Assignment 2: Market Analysis

This assignment reinforces the discussions  from Session 4: Market Analysis. The image (below) shows the portion of your plan outline which you will be working on. Unless otherwise specified by your instructor, this assignment should be completed in preparation for the next sequence, Session 5: Marketing Strategy.

NOTE: If you have not already downloaded the MinimumBusinessPlan.bpdx file, please follow these instructions.  You will use this file to complete assignments 2 through 7 during the course:

  • Download MinimumBusinessPlan.bpdx
  • Open this file in Business Plan Pro
  • Use the “Save as” command to save a copy of the file as yourname_businessplan.bpdx
  • Follow the instructions to complete the exercise using your business plan file

NOTE: Saving under a different file name preserves the original file, in case you decide to create a second business plan using this customized outline.

ASSIGNMENT STEPS

Each topic should include a paragraph describing the key points for that topic:

Market Analysis Summary: The main chapter level topic should be a summary of its sub-topics. If you finish the sub-topics first, it will be easier to create a summary paragraph of the most important points.

Ideal Target: Create a profile of one ideal target customer (or organization). Use your imagination. Describe the ideal target customer including why he or she buys, what his or her problem is, how old, economic status, family status, favorite media, where you find this person to send a message, and more.  A picture is a good idea.

Market Segmentation: Most markets divide into meaningful groups. For a local restaurant, segments might include families, university students, high school students, older people. Create a table showing how the market divides into segments, as suggested by this illustration:

The Market Analysis table is a simple spreadsheet, with projected years along the top, segment names on the side, and totals along the bottom. For this assignment you are looking at larger general market segments, so make educated guesses, as long as they make sense.

There is a detailed explanation of the table and how it shows segments, including even the Compound Average Growth Rate formula in the last column, in the online version of Hurdle: The Book on Business Planning, in the section called Your Target Market Forecast.

Business Plan Pro includes a pie chart of your Market Analysis table. Here is an example:Market Segmentation Pie Chart

You can probably see how this chart links directly reflects the present year market segmentation, the first annual column in your market forecast table.

Market Growth: Ideally you cite experts: a market expert, market research firm, trade association, or credible journalist. This isn’t a class in market research. For this assignment, you have only three pages total, including the table and chart, so be specific and be brief.

Market Trends:  Market trends could be changes in demographics, changes in customer needs, a new sense of style or fashion, or something else. It depends on what business you are in.

  • What factors seem to be changing the market, or changing the business?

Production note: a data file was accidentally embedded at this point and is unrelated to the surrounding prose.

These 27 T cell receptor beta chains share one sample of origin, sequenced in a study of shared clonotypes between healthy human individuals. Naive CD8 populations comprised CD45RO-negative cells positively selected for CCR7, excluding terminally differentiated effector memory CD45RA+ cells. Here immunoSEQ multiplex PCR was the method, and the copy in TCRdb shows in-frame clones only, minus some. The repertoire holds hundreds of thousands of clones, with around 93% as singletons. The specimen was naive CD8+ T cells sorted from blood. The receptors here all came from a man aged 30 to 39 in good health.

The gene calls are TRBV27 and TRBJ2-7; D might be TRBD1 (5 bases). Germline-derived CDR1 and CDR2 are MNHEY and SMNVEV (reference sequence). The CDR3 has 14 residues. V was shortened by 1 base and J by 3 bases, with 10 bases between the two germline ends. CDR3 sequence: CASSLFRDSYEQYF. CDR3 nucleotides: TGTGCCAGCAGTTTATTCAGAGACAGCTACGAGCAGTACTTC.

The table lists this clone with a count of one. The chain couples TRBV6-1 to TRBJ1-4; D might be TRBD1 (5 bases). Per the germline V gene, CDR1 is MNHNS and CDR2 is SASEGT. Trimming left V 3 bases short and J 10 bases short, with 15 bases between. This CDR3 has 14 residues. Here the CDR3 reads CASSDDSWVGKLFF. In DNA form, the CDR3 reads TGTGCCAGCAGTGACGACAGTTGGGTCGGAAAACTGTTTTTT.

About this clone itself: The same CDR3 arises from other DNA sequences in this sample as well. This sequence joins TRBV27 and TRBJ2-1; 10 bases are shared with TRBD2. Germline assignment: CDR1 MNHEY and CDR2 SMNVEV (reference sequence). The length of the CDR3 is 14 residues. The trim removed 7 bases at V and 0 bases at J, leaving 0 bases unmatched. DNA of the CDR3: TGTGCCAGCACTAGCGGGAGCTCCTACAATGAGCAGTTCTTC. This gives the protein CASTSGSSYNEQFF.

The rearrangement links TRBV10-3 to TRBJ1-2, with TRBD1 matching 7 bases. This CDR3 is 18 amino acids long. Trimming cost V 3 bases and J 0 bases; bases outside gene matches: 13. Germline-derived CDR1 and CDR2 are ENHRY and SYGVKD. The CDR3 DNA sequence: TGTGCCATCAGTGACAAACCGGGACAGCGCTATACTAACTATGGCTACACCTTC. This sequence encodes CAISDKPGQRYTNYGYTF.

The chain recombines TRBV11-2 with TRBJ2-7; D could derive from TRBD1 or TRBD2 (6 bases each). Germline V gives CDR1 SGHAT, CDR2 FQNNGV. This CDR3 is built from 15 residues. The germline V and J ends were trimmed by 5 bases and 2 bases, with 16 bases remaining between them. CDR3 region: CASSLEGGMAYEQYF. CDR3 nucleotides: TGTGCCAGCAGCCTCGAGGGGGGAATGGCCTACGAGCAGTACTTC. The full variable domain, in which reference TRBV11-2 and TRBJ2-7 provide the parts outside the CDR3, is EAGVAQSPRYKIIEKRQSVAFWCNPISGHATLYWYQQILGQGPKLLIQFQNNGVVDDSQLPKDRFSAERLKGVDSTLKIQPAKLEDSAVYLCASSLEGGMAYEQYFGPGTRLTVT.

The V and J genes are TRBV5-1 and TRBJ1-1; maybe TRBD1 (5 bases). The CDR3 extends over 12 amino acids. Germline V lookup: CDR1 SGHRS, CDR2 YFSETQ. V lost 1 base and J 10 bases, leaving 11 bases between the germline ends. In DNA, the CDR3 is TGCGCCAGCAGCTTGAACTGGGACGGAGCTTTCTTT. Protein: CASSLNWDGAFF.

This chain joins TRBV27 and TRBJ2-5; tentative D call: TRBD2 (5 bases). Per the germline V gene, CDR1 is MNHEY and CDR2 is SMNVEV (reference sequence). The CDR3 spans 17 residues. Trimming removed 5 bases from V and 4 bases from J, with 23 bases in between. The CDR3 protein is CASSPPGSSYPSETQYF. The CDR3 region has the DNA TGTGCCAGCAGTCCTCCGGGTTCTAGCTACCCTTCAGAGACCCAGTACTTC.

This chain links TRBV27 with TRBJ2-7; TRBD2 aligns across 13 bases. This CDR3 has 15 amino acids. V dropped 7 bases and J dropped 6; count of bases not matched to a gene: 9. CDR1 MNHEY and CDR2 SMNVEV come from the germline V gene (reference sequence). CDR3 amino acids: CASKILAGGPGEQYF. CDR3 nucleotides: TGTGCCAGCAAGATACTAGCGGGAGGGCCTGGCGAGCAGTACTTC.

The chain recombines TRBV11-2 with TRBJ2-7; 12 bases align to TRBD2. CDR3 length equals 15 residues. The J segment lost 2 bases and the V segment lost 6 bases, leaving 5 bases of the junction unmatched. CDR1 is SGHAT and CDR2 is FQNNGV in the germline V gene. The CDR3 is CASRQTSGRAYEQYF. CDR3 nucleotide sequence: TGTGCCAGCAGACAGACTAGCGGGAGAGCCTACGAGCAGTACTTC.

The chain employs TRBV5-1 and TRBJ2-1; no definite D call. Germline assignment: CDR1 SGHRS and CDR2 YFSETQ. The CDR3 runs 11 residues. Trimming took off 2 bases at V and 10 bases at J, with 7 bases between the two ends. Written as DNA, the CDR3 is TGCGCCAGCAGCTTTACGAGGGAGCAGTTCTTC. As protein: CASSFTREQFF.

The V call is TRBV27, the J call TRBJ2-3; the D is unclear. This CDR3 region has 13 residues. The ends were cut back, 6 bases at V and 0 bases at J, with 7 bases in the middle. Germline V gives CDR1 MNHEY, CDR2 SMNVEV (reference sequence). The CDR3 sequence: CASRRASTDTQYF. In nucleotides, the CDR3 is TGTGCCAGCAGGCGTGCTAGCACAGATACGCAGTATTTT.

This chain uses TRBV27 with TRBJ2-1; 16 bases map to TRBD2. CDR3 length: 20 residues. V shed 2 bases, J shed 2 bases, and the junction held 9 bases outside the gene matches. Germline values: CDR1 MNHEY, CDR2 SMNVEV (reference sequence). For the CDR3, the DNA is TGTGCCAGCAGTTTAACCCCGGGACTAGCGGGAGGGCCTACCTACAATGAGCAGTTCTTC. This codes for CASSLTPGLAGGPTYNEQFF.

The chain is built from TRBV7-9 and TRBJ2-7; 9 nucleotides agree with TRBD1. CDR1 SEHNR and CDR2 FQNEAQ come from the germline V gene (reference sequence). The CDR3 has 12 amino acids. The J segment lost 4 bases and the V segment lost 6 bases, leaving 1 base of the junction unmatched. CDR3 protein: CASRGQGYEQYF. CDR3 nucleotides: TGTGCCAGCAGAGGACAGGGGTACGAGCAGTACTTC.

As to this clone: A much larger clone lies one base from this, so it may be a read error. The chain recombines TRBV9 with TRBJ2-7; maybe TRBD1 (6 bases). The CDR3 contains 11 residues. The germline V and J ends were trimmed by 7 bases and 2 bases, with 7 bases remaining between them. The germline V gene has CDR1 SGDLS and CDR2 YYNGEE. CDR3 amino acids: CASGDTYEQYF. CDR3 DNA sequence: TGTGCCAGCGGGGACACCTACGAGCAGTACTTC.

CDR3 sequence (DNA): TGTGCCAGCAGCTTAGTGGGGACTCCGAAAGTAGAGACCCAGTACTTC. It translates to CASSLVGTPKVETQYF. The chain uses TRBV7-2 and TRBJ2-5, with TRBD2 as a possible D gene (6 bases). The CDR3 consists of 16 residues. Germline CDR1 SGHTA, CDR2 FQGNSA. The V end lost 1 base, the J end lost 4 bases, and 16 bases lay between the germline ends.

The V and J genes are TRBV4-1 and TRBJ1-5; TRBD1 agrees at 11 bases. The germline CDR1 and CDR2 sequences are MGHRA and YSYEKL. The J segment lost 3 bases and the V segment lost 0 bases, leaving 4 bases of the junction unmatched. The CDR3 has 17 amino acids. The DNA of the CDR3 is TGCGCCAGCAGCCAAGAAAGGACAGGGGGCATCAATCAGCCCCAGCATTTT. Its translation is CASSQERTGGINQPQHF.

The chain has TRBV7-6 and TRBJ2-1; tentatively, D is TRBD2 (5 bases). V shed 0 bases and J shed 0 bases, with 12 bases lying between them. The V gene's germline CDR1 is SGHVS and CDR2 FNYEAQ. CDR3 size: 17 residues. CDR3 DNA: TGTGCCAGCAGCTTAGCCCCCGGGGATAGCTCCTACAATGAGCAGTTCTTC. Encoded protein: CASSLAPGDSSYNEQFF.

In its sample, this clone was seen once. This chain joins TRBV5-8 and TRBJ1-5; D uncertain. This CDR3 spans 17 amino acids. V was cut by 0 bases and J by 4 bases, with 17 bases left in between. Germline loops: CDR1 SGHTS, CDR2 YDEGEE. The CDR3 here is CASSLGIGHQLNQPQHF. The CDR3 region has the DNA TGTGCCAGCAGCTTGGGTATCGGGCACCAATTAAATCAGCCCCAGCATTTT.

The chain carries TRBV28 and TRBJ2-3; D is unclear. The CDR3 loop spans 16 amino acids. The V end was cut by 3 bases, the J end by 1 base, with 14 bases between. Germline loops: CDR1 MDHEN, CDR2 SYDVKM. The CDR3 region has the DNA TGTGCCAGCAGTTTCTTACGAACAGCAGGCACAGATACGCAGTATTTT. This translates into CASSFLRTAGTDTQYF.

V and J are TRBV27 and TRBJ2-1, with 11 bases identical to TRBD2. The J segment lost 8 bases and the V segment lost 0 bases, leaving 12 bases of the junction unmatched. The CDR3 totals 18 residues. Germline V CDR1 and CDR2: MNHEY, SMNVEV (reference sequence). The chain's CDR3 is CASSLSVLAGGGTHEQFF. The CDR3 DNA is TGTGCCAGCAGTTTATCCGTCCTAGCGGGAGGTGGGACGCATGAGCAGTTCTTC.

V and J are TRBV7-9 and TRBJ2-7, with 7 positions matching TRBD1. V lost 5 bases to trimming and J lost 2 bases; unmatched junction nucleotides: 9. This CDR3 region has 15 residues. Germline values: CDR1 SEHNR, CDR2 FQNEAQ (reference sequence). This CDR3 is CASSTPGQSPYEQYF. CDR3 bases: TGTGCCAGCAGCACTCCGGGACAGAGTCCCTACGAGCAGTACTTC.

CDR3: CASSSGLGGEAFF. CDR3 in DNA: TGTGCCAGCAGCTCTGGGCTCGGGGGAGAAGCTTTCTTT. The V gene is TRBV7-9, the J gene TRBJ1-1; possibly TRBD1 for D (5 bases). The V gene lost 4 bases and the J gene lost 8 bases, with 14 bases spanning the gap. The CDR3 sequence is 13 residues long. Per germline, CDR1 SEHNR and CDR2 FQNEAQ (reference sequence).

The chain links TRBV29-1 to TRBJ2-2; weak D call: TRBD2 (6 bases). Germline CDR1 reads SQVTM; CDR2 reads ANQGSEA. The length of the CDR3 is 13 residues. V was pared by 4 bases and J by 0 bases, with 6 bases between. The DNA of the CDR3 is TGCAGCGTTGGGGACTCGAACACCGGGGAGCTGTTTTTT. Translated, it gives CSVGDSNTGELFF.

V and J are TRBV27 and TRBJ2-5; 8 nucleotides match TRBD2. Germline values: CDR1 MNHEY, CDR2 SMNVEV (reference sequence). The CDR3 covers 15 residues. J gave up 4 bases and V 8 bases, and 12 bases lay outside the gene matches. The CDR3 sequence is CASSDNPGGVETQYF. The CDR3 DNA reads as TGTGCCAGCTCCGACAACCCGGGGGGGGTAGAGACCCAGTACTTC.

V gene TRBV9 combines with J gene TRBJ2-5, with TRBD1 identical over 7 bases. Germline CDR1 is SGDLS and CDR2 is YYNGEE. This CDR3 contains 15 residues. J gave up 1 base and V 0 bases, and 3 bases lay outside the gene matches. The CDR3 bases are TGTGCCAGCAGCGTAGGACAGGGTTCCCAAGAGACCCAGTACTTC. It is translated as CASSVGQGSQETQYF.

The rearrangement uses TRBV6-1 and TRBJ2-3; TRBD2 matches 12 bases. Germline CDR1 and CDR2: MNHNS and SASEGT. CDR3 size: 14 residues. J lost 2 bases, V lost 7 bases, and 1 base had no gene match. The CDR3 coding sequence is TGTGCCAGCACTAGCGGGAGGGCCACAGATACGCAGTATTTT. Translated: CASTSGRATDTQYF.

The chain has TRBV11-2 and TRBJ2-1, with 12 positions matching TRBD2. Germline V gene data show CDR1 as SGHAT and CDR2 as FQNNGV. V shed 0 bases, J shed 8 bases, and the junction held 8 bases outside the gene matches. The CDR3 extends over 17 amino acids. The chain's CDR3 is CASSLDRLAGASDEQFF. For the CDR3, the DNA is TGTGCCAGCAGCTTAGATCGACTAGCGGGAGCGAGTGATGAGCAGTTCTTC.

• What developing trends can make a difference?

Here are a few examples:

  • A building supply store might note the trend toward remodeling older homes instead of buying new homes, or a trend toward more rooms in larger houses, despite smaller families, because of home offices, dens, and exercise rooms.
  • A grocery store might note a trend toward Asian foods or spicier foods, or toward fresher, healthier foods, or development of a new shopping area in a different part of town.
  • A credit and investment counselor might note demographic trends, such as baby boomers aging, leading to a greater need for estate planning and retirement planning.

Look to market trends as a way to get ahead of the market, to know where it is going before it gets there.

Market Needs:  For each market segment included in your strategy, explain the market needs that lead this group to buy your product or service:

  • Did the need exist before the business was there?
  • Are there other products or services or stores that offer different ways to satisfy this same need?
  • Do you have market research related to this market need?

It is always a good idea to try to define your retail offering in terms of target market needs, so you focus not on what you have to sell, but rather on the buyer needs you satisfy. As a shoe store, for example, are you selling shoes or are you satisfying the customer needs for covered feet? Are there additional underlying needs, such as style and prestige for fashion footwear, or padding for runners, or jumping for basketball players, that relate to selling shoes? Are kids buying status with their basketball shoes?

Competition: Mention the main competitors, and the strengths and weaknesses of main competitors. You might consider:

  • Their products, pricing, reputation, management, financial position, channels of distribution, brand awareness, business development, technology, or other factors that you feel are important.
  • What segment of the market do they operate in? What seems to be their strategy?
  • How much do they impact your products, and what threats and opportunities do they represent?